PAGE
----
Made it to the end of the loop!

From there , it was the walk back across Jade Run to the trailhead.  Along the way, I met a butterfly.


We got out just as it started to get really hot for the day, great hike!

Nearby – Nearby are the trails at Whitesbog or at nearby Cranberry Trail or Mt Misery Trail or a section of the Batona Trail, all at Brendan Bryne State Forest. There are also more trails in Pemberton including the Pemberton Railtrail, the Stavola Beachwoods Preserve, the North Branch Preserve, and the Pemberton Lakes WMA.

3 thoughts on “Evert Trail Preserve – Pemberton, NJ

  1. Excellent pix, as always! It’s been well over 5 years since I’ve been to this preserve; looks like it hasn’t changed much! While most of it is fairly easy traveling (albeit the blow-downs), there are some areas that I wish were better-maintained; I wonder if the trail has been maintained since it’s inception. But I suppose, in some ways, that’s what makes things even more of an adventure, and it looks like the Pres was not disappointed! Actually, I’m not sure I remember the blue trail markers, so perhaps some work was done on the trail after all! Glad you made it to the observation tower as well — a nice treat for sure!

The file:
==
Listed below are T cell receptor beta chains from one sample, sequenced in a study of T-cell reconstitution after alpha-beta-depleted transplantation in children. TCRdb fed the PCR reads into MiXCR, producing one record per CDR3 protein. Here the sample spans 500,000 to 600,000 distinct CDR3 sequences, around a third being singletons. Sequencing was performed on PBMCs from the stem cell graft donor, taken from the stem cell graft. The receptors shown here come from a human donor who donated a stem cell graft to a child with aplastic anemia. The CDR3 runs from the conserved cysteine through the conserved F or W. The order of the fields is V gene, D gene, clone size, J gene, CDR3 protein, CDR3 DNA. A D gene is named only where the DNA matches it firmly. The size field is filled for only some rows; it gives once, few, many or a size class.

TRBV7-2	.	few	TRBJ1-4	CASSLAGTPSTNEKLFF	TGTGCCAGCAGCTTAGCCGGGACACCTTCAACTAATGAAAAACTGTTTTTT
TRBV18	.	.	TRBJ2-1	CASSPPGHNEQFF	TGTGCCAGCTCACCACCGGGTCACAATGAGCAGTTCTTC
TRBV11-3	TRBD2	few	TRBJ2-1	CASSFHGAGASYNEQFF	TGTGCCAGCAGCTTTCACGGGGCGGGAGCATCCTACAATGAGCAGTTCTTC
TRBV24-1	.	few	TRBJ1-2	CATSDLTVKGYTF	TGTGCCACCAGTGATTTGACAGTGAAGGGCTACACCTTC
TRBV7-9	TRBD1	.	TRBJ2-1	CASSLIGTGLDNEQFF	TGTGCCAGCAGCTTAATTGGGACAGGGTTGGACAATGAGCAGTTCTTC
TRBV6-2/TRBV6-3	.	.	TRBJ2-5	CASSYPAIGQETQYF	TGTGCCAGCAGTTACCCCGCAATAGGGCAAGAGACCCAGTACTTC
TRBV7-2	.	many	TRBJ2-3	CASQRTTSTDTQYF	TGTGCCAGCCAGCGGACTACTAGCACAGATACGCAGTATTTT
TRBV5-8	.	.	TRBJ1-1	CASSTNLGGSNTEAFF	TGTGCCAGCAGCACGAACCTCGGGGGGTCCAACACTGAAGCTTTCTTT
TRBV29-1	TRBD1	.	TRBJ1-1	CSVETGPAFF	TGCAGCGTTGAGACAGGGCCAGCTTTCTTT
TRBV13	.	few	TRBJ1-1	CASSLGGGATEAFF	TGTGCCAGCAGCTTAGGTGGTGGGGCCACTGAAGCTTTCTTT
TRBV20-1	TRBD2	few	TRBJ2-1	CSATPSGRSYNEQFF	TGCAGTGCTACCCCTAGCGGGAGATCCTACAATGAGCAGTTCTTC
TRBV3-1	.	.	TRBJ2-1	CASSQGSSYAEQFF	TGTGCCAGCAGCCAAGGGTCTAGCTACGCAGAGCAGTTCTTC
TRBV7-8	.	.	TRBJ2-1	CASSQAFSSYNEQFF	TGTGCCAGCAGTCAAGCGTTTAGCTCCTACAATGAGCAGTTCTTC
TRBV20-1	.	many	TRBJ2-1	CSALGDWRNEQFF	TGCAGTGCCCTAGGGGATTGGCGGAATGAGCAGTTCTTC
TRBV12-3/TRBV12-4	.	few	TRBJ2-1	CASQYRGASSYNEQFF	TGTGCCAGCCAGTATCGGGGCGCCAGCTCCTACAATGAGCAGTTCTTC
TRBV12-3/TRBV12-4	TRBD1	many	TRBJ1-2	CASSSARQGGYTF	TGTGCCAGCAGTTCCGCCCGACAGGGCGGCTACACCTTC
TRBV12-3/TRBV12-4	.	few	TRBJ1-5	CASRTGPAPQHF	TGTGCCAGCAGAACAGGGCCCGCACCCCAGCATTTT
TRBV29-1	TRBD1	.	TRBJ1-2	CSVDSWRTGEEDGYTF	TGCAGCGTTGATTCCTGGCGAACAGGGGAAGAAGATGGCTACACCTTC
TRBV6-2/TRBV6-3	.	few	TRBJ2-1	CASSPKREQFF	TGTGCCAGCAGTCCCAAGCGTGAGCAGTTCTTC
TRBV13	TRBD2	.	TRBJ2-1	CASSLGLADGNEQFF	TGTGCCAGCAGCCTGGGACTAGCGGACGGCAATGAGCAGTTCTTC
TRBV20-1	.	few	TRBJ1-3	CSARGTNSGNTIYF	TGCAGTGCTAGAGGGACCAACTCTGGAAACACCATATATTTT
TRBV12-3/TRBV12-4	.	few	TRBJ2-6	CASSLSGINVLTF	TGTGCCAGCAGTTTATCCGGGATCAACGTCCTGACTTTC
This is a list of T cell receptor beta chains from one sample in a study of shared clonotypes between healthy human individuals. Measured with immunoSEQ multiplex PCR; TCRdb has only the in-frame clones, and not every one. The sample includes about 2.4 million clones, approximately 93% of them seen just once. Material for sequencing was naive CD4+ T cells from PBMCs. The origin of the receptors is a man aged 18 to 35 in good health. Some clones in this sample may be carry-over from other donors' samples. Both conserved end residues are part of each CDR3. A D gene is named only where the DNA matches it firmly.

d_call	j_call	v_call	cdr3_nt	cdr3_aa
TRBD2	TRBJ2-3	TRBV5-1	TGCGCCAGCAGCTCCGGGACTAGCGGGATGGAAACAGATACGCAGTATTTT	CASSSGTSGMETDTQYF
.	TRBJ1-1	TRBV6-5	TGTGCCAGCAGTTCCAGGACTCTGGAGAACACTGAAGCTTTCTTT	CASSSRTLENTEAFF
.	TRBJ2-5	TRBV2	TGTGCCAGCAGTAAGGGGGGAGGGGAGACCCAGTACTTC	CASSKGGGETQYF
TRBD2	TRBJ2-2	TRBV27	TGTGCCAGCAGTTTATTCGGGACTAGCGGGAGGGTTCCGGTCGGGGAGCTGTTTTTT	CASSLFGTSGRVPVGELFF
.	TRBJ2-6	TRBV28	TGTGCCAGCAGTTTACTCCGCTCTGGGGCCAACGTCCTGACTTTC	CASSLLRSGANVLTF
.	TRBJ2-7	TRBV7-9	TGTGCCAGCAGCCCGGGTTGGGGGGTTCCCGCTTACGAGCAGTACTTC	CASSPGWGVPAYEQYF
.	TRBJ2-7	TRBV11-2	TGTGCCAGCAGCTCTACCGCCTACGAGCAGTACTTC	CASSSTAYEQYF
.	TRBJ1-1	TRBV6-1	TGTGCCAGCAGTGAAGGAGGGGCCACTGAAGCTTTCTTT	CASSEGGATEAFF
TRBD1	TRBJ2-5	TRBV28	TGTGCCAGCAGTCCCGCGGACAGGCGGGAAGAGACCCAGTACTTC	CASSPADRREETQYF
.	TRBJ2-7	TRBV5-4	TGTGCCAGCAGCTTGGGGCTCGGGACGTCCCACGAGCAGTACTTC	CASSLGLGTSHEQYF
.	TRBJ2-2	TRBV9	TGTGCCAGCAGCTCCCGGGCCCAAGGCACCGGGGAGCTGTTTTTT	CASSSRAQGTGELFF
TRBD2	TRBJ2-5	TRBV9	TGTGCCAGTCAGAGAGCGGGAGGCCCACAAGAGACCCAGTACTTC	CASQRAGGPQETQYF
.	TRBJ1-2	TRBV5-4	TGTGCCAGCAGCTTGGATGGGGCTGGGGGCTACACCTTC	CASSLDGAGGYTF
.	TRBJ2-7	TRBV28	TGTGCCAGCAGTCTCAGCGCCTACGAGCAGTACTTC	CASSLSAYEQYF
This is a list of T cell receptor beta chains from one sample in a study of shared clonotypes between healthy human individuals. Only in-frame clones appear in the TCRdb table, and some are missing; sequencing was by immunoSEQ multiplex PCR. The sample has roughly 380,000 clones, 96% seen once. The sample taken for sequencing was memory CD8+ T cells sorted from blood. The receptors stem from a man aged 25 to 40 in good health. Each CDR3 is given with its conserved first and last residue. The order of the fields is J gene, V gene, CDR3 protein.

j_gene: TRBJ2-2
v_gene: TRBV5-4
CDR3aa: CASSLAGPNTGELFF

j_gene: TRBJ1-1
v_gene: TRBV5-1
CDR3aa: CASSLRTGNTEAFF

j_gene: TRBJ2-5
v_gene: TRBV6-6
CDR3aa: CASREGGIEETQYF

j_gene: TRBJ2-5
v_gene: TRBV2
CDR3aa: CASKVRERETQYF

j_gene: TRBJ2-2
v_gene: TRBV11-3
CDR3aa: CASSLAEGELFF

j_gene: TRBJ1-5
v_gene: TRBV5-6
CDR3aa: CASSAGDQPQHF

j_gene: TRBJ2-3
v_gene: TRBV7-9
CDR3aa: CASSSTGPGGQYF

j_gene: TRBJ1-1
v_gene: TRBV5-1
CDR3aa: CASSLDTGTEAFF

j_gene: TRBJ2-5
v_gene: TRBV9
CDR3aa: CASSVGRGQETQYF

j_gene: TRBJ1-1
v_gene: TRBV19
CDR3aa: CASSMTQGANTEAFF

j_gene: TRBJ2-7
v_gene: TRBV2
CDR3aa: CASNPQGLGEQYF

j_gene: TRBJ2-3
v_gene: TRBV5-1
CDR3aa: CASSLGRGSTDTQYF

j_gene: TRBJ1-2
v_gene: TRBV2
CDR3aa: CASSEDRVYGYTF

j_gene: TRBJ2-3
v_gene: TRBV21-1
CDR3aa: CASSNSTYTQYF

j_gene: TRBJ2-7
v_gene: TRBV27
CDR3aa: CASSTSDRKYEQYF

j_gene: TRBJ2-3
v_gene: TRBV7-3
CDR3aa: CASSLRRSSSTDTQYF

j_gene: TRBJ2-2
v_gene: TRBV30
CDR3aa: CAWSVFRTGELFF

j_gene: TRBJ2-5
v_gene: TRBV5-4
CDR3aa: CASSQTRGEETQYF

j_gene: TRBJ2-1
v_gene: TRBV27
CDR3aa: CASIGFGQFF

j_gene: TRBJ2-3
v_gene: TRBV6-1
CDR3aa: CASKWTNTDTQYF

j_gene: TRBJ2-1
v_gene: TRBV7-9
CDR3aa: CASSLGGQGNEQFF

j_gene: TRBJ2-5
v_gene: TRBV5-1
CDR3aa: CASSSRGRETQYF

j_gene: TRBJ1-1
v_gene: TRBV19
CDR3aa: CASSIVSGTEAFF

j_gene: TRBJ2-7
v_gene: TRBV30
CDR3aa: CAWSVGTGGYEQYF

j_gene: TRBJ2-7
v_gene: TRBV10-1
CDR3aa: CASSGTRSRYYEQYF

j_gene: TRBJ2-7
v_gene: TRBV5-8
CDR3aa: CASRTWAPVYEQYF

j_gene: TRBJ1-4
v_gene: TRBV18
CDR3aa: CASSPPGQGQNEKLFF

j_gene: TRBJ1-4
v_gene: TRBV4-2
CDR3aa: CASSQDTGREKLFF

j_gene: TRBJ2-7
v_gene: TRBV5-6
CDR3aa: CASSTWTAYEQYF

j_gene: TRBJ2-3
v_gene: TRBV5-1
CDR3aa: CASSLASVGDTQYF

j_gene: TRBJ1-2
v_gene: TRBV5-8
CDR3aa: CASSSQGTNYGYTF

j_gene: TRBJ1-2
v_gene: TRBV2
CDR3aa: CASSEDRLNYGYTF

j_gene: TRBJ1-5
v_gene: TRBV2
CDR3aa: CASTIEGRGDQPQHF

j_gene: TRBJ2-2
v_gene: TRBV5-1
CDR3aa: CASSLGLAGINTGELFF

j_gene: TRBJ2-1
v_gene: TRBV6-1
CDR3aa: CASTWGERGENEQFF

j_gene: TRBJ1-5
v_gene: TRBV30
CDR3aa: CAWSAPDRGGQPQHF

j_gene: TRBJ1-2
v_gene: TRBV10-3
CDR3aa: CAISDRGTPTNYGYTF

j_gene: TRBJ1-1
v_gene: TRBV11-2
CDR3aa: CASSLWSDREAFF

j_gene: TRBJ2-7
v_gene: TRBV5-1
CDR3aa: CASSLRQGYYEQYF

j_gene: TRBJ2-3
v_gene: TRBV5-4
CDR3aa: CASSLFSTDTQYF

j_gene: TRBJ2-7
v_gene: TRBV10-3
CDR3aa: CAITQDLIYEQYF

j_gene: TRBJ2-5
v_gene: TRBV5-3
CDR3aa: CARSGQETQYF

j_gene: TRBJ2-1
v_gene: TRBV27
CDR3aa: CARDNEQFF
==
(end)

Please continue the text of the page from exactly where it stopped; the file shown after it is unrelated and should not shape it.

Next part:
Anyway, thanks for the post, as it was nice to “revisit” Evert Preserve through your pix! By the way, I’m thinking of hitting Cold Spring Nature Preserve (Marlton), courtesy of your visit there earlier this year.

    As always — happy hiking!

    — Jim

    1. Thanks! Cold Spring was a lot of fun, just be aware that it doesn’t seem to be a loop without a road walk. I think it connects with Black Run via the Black Trail, but I haven’t been back to check it out!

  2. This trail loop needs a lot of work. It appears that the beavers have changed the flow of the water through the area and the platforms are flooded over and several of them are in need of repair. A little bit of TLC I think this trail could be much better. Several trees down on the trail, some brush needs to be trimmed back. It appears that they original had wooded trail markers that appears to have been broken throughout the trail. Wear waterproof boots. You will need them.